To the traditional health club market, boutique fitness studios have proven to be both innovator and disruptor. Membership in the boutique studio segment has grown by 121% over the past five years, compared to a still good 18% growth for the bigger commercial fitness facilities. Despite this disparity, the niche studio fitness movement has been a positive for the traditional health club sector as a whole. As IHRSA’s report states, “…the emergence of the boutique fitness facility segment has been an important engine in the growth of industry membership.”
Emerging HIIT disciplines brought in a functional fitness model that introduced many consumers to weight training, and many of these exercisers have subsequently found their way into mainstream clubs. Same with yoga, cycling, Pilates, boot camp, and other exercise trends that first gained momentum in studios. They’ve all been leveraged by mainstream fitness centers and multipurpose clubs.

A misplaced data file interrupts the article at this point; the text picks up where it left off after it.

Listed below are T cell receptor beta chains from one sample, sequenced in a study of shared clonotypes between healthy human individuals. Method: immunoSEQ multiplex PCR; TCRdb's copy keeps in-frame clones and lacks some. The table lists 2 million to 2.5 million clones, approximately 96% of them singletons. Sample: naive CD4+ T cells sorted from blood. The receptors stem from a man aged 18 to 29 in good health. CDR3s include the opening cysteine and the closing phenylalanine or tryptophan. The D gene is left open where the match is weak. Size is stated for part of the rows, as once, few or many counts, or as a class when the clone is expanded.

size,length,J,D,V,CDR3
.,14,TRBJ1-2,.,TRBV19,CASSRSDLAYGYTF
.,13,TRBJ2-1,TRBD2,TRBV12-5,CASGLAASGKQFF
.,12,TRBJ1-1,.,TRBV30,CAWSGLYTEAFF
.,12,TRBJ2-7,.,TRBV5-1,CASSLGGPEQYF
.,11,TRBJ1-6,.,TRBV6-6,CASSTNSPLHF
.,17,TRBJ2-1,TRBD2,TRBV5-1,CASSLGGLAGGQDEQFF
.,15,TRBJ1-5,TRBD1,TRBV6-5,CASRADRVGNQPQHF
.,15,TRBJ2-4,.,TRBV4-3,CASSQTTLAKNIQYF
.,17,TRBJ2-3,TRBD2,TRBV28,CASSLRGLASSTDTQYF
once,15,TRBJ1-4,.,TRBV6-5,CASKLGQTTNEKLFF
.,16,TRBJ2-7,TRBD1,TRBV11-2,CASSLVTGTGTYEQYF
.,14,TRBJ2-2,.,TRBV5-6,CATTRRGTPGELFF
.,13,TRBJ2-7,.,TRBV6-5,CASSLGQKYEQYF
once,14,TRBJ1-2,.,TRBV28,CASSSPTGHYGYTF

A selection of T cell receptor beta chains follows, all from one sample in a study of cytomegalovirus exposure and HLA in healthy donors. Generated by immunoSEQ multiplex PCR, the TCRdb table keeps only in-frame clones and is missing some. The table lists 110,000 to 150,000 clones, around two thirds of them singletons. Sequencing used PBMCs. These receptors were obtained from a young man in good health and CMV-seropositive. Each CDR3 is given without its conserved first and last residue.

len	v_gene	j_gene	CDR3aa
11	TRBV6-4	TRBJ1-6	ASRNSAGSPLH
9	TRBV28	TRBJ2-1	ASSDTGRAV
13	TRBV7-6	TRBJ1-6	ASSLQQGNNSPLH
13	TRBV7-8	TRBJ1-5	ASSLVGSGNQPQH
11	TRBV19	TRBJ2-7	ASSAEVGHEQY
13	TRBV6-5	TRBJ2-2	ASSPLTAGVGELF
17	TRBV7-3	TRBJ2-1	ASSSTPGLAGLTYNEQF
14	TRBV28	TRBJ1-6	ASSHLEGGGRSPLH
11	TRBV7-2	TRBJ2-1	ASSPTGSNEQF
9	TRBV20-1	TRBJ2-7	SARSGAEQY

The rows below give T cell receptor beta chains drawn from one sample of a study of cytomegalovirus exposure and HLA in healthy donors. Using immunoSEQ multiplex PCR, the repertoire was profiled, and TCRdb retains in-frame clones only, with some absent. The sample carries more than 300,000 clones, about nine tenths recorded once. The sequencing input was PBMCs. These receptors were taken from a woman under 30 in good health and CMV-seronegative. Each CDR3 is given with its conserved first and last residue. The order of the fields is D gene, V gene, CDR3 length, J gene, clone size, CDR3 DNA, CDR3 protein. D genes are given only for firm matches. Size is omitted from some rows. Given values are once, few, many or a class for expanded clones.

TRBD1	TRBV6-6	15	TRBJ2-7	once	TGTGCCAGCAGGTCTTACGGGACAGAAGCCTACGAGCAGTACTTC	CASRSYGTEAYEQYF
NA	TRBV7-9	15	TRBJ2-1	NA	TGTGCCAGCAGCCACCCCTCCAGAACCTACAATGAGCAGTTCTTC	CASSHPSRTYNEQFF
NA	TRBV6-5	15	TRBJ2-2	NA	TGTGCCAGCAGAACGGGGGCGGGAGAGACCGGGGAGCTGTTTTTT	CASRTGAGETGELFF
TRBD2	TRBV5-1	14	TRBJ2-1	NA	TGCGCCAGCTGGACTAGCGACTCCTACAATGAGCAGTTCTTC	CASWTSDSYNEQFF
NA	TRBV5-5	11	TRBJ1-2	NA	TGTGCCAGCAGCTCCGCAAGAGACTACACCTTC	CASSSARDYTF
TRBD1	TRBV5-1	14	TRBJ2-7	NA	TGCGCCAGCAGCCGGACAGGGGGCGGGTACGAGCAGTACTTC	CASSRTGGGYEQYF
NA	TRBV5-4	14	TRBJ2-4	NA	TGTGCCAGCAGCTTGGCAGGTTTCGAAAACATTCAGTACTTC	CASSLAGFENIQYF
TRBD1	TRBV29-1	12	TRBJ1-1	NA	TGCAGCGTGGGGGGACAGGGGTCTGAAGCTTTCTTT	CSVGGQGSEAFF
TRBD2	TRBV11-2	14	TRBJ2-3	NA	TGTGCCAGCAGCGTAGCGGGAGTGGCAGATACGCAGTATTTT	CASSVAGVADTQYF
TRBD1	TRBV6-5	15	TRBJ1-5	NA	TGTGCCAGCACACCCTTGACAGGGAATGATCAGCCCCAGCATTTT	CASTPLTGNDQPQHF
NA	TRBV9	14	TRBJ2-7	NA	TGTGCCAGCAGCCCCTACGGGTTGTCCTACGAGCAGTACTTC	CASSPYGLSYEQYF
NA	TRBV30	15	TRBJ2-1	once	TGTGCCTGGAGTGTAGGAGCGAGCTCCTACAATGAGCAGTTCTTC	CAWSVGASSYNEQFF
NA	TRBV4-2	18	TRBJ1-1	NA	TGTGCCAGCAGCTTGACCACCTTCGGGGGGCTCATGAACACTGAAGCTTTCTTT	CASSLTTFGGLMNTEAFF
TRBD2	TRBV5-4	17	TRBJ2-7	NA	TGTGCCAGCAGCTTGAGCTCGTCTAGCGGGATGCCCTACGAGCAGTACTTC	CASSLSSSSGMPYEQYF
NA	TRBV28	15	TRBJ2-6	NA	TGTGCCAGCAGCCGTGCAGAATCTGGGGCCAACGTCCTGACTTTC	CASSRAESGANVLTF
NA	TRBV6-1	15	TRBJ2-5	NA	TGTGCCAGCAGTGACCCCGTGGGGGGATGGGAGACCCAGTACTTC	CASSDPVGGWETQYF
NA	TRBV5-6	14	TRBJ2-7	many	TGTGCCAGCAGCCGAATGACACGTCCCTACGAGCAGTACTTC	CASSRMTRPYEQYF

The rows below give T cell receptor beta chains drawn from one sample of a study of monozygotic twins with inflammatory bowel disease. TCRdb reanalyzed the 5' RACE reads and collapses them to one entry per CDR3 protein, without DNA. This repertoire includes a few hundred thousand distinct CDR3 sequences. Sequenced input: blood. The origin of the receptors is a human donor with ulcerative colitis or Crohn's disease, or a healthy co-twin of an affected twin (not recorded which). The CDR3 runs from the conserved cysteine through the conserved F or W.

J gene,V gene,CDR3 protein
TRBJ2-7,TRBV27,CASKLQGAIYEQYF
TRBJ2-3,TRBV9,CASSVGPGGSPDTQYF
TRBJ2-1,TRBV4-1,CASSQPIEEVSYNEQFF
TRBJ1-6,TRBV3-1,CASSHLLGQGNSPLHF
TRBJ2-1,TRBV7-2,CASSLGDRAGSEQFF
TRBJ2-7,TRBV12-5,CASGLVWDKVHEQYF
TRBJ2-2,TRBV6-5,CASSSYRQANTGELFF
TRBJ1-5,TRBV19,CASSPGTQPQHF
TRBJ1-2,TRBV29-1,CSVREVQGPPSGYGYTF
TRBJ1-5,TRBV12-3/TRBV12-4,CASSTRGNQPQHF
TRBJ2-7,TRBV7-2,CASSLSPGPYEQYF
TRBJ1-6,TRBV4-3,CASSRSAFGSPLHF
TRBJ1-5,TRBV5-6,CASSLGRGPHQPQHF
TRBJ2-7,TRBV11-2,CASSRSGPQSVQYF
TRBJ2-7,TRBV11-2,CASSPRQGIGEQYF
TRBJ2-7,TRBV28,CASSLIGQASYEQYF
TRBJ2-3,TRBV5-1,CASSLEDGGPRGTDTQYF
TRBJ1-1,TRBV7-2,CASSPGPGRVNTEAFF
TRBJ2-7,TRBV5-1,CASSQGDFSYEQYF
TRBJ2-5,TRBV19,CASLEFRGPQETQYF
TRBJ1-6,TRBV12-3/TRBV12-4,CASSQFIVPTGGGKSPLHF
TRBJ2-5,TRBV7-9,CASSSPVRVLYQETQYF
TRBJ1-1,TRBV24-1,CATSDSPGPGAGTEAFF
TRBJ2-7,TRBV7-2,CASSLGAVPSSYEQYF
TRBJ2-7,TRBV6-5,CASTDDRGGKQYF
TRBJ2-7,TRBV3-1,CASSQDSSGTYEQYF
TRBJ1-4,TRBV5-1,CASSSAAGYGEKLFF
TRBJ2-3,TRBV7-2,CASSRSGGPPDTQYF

While independent studios have served as an entry point for many consumers to join the fitness lifestyle, they’ve also created a hypercompetitive market that has forced many clubs to make significant upgrades in programming, equipment, and design.
But studios haven’t just altered how clubs approach their programming mix and equipment inventory; they’ve also changed consumer expectations. Today’s health club member wants more. More variety. More social interaction. More personalization. More coaching and motivation. And they’re often willing to pay more to get it.